Welcome to StencilArchive.org, home for thousands of photographs, videos, etc. from the stencil-loving community and has been sharing negative space since 2002. How can you support this site (beyond submitting pics, videos, etc.)?
- Take a San Francisco tour. Two to choose from.
- Buy an autographed copy of my book "Stencil Nation", discounted from retail prices.
- Donate any amount to keep Stencil Archive alive.
- Find the Stencil Archives' best original photos on Instagram and flickr.
Thanks so much - Russell
Thanks to txmx's annual submission massive, Hamburg, DE may be one of the most historically-covered cities here on Stencil Archive. Of course, San Francisco's archives have over 20 years of photo documentation. Thanks to txmx for the photos! (photo at left by txmx, in Hamburg)
Over in Germany, walls are rocking!
El Bocho (just one)
F.P.T. (just one)
Here in San Francisco, stencils between the rainstorms…
Protests in the streets
On Valencia St.
Literally in NoPa (just one)
rockin’ in Hayes Valley (just one)
<<<At the airport last weekend, in Philly
NEW inserra (from Italy, thanks txmx)
Argentina (thanks Amanda)
France (just one)
Greece (Women’s March)
Italy (thanks txmx)
UK (just one)
Meanwhile, in the USA… lots of protest stencils
NEW Bovey Lee
NEW Joseph Steininger (WA USA)
LA, CA (just one)
NYC (just one)
South Carolina (just one)
Washington, DC (just one)
I had a fun evening helping Mona Caron cut out the stencil she designed for this mural. We had tried before. A while back, I was going to cut/paint another stencil for another public art project of hers, but the muraled utility box was taken off the streets before the stencil could get painted. In the best way, these utilitarian stencils allow the viewer of the mural to see it at its best angle. Mona painted this ribwort plaintain weed in a way that makes it look flat on an unflat surface. Watch the video, and the stencil marks the spot to stand and see the magic!
My cut paper is informed by our oftentimes labyrinthine relationship with nature, reflecting on what we do to the environment with our super machines and technologies and what nature does back to us in reaction. Despite the fact that we often turn to nature when we crave serenity and balance, we have a competing obsession with overdeveloping land and building new structures, diminishing our opportunity to actually experience the peaceful retreat that we crave.
Based out of Seattle, WA, Joseph Steininger is an artist and innovator. Using intricately detailed and hand-cut stencils applied with spray paint, his personal work is influenced by street art culture and printmaking. Using the traditional and time-honored forms of fine art, his pieces are remarkably complex and masterfully represent this contemporary medium.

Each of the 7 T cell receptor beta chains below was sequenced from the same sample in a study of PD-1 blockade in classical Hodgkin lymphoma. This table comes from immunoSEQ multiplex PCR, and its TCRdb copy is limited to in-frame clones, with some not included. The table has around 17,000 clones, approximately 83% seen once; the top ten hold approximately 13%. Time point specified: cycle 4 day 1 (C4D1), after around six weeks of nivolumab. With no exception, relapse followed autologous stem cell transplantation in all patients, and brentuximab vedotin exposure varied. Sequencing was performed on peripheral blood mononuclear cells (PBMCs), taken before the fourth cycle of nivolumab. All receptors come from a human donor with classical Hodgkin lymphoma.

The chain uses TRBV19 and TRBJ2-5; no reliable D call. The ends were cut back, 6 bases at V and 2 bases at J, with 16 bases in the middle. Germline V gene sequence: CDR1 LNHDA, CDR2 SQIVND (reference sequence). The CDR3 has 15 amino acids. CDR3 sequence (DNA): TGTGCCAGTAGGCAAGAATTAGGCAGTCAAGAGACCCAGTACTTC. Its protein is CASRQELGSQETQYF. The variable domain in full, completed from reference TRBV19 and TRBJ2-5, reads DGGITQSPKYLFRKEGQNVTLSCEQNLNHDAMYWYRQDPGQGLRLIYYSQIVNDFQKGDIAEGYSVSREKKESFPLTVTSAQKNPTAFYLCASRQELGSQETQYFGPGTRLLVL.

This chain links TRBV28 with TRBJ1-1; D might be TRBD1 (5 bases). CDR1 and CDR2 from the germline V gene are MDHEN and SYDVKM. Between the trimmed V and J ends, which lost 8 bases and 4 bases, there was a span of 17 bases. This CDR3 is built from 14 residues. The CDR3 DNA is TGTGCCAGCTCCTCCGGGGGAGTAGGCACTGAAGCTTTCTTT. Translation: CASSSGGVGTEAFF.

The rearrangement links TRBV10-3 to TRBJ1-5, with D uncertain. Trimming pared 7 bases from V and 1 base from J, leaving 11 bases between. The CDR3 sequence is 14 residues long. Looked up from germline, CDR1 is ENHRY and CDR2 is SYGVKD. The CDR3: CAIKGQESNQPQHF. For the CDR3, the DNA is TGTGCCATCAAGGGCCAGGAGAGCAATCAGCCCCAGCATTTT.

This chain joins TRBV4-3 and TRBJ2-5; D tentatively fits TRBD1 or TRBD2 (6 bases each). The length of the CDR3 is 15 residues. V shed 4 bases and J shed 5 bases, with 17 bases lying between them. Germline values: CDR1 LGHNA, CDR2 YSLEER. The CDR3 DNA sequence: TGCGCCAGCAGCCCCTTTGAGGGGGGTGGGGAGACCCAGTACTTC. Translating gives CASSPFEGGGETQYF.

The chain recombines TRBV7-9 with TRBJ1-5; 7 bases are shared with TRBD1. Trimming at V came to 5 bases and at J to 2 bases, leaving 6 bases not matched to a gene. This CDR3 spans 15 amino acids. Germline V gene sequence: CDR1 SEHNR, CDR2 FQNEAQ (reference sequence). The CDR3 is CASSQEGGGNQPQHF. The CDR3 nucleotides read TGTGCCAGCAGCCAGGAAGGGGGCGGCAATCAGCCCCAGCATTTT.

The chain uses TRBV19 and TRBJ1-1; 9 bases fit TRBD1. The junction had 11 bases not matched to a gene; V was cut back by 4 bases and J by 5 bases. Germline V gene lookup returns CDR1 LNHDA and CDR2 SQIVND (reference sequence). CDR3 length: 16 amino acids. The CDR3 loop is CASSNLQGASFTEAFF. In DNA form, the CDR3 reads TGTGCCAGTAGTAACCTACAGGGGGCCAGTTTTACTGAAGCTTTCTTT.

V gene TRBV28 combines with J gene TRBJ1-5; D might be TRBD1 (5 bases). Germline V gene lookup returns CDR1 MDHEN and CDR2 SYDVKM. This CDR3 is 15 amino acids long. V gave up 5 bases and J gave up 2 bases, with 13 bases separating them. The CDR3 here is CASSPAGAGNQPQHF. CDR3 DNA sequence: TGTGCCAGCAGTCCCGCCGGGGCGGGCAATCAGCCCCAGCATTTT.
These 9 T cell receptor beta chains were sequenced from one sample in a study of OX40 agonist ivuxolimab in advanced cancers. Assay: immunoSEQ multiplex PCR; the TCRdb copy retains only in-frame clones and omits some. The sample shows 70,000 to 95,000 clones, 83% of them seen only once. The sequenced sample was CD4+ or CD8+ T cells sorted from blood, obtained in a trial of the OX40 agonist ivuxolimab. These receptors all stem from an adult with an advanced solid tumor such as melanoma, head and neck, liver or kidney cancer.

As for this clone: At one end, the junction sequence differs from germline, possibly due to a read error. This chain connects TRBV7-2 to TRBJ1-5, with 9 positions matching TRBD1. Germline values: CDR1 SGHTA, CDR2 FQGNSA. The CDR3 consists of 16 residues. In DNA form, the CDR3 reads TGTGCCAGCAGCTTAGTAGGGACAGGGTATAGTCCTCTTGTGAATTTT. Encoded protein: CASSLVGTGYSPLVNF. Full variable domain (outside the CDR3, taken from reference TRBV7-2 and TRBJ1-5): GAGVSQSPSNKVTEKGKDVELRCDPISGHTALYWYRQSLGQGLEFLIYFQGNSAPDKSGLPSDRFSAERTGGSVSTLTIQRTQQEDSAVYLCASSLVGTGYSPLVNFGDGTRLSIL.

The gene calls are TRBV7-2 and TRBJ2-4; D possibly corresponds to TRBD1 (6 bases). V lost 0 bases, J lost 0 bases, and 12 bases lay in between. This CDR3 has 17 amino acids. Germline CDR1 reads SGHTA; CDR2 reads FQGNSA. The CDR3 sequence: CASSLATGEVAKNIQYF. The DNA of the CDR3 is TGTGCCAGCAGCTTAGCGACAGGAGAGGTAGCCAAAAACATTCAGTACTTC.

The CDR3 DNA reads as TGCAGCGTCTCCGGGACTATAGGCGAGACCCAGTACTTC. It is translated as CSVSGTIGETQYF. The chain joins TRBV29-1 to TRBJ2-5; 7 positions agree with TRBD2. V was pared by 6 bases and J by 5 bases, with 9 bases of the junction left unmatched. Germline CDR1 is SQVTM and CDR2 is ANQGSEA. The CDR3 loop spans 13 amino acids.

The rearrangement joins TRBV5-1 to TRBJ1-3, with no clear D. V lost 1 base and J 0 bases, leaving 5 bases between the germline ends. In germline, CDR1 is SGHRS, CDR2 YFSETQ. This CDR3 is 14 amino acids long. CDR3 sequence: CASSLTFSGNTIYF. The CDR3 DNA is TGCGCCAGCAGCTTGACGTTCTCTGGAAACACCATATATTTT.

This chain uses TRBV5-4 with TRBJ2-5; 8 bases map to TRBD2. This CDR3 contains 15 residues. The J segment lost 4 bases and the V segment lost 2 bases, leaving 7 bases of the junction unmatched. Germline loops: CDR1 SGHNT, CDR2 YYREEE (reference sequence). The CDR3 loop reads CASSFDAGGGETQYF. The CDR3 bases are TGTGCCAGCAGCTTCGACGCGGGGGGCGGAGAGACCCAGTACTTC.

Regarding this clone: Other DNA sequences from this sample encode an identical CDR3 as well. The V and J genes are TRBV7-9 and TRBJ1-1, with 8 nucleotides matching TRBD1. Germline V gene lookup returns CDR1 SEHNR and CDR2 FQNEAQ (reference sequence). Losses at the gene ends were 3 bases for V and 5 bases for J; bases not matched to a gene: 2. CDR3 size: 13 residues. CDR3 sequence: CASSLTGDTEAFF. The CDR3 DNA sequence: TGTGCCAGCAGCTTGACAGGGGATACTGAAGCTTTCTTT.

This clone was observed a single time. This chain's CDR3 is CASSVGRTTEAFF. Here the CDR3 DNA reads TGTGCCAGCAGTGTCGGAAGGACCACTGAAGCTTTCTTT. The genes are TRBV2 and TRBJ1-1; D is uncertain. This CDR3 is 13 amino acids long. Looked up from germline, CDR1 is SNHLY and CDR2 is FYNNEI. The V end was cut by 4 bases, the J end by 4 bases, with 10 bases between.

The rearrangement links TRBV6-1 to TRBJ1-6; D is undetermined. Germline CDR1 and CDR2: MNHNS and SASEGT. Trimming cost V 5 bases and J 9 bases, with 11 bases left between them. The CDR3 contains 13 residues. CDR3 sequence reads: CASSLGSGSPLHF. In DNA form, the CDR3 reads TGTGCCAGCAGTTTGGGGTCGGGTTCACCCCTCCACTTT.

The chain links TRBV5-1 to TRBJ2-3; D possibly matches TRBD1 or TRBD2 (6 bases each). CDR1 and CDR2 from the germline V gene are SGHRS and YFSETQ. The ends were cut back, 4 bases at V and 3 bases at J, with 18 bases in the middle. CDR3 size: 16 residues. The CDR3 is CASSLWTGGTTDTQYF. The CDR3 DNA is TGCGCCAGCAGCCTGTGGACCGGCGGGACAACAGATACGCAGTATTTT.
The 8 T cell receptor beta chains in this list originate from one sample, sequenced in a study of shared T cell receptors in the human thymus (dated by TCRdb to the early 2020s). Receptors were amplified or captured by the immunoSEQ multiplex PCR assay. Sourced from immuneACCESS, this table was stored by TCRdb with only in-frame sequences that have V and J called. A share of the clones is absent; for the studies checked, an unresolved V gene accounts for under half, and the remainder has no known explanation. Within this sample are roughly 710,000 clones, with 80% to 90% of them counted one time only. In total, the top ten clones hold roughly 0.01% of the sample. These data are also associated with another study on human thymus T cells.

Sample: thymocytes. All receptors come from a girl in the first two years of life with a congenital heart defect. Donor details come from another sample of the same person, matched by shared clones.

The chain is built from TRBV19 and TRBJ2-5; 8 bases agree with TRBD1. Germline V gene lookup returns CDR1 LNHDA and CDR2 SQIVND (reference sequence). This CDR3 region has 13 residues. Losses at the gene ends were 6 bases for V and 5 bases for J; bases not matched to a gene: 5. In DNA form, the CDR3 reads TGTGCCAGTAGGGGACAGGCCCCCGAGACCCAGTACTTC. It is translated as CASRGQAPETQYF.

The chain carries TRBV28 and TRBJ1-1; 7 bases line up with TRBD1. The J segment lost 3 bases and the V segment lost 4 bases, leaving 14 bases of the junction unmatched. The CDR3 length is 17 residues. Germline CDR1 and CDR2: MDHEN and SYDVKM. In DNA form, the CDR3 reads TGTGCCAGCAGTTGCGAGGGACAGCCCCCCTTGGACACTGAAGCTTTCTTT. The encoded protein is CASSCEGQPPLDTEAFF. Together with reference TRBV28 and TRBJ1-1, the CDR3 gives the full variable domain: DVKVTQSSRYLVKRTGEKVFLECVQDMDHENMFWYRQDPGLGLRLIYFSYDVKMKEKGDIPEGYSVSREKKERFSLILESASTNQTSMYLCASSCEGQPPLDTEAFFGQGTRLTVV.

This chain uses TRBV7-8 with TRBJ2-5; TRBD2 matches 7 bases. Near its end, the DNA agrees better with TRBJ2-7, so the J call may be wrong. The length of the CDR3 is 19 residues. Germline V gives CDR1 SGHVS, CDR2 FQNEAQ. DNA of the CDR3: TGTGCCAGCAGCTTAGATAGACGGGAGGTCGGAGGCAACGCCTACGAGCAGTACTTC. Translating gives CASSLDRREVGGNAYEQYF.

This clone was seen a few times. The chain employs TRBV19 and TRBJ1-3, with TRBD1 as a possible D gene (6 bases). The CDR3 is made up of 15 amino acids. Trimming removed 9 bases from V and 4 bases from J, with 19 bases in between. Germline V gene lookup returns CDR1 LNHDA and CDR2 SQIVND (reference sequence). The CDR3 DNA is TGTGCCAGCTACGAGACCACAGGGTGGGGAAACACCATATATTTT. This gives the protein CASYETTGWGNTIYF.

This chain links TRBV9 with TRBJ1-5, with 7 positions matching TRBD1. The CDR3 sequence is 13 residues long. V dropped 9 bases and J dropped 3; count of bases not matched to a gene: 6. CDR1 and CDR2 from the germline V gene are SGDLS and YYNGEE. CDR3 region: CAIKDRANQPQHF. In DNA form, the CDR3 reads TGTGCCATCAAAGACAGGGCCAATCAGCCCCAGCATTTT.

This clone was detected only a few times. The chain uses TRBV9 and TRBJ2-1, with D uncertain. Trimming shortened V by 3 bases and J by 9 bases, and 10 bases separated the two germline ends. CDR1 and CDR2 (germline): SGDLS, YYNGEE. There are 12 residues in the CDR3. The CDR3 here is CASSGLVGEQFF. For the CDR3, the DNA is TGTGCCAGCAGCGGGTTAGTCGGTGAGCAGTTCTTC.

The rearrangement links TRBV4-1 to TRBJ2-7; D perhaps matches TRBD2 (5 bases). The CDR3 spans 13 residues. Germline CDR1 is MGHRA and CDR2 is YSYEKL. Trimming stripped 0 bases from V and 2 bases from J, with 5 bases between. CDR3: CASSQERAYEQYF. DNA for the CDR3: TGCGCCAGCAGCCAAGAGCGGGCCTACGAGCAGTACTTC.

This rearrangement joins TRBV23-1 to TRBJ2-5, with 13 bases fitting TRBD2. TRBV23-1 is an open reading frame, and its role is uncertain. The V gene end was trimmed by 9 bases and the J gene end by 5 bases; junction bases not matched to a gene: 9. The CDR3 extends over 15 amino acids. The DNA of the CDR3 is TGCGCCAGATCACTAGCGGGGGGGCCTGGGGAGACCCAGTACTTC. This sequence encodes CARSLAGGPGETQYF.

In the past few weeks, between the downpours of rain, RIP ORFN tags have appeared all over San Francisco. Aaron Curry, aka ORFN, died in December after a quick, lost battle with cancer. While mostly running with the BKF and US crews, Curry's span of activity dates back to the 1990s. His tags and throws were stylish and quick; his characters were funny and easy to spot all over the Bay Area. He went large and small, and even dabbled in cutting stencils and painting sidewalks in the Mission as HUNGRY WAIF. Around five weeks ago, Curry's friend Mark Cross posted on Instagram that "in September, Aaron walked into a hospital complaining of back pain and a roller coaster of progress and reprieve (of hope and despair) ensued. He has fought hard. With unbelievable exuberance and grace. Alas, for the past few days, Aaron has remained unresponsive... asleep." ORFN passed away soon after, and is now amongst the graff writers memorialized in paint.
Generous, Prolific, “Loco” – Stencil Artist Michael Roman Dies at 60
By Laura Waxmann (Mission Local) Posted December 29, 2016
Here is Michael's Stencil Archive.
KQED also has an article about the life of Michael Roman.
<< Photo by Linda Wilson
In art and in life, Michael Roman was a man of many layers, colorful visions and haunting complexities.
The stencil artist and silkscreen printmaker, best known for layered prints depicting cultural and political icons, died on Monday, succumbing to severe health complications. He was 60 years old.
Three months ago, Roman was out to see a movie with his partner of six years, Kate Rosenberger, when he suddenly began heaving and panting heavily.
The movie date ended with a three-week hospital stay for Roman, said Rosenberger. It was then that doctors discovered lesions on his brain, that two of his heart valves had stopped functioning, and that a “massive tumor” had taken hold of his right kidney, she said.
PUNK LATINO WILD STYLE
No surface is safe near Michael Roman.
The genius of Michael Roman is a free falling universe of audacious color, images and ideas. Sweet courtships meets fierce gods, sex goddesses dance with vipers. Flying begins in his underground world of monsters and marvels.
Michael Roman’s sensibility is personal and playful, outrageous and informed by a universal nostalgia, courting kitsch and madness, but delivering beauty and often profundity. His imaginative mixture of traditional symbols, off-register silkscreen, deliberately clashing hot and sweet hues and a surreal mash-up of modern life energize Michael Roman’s art.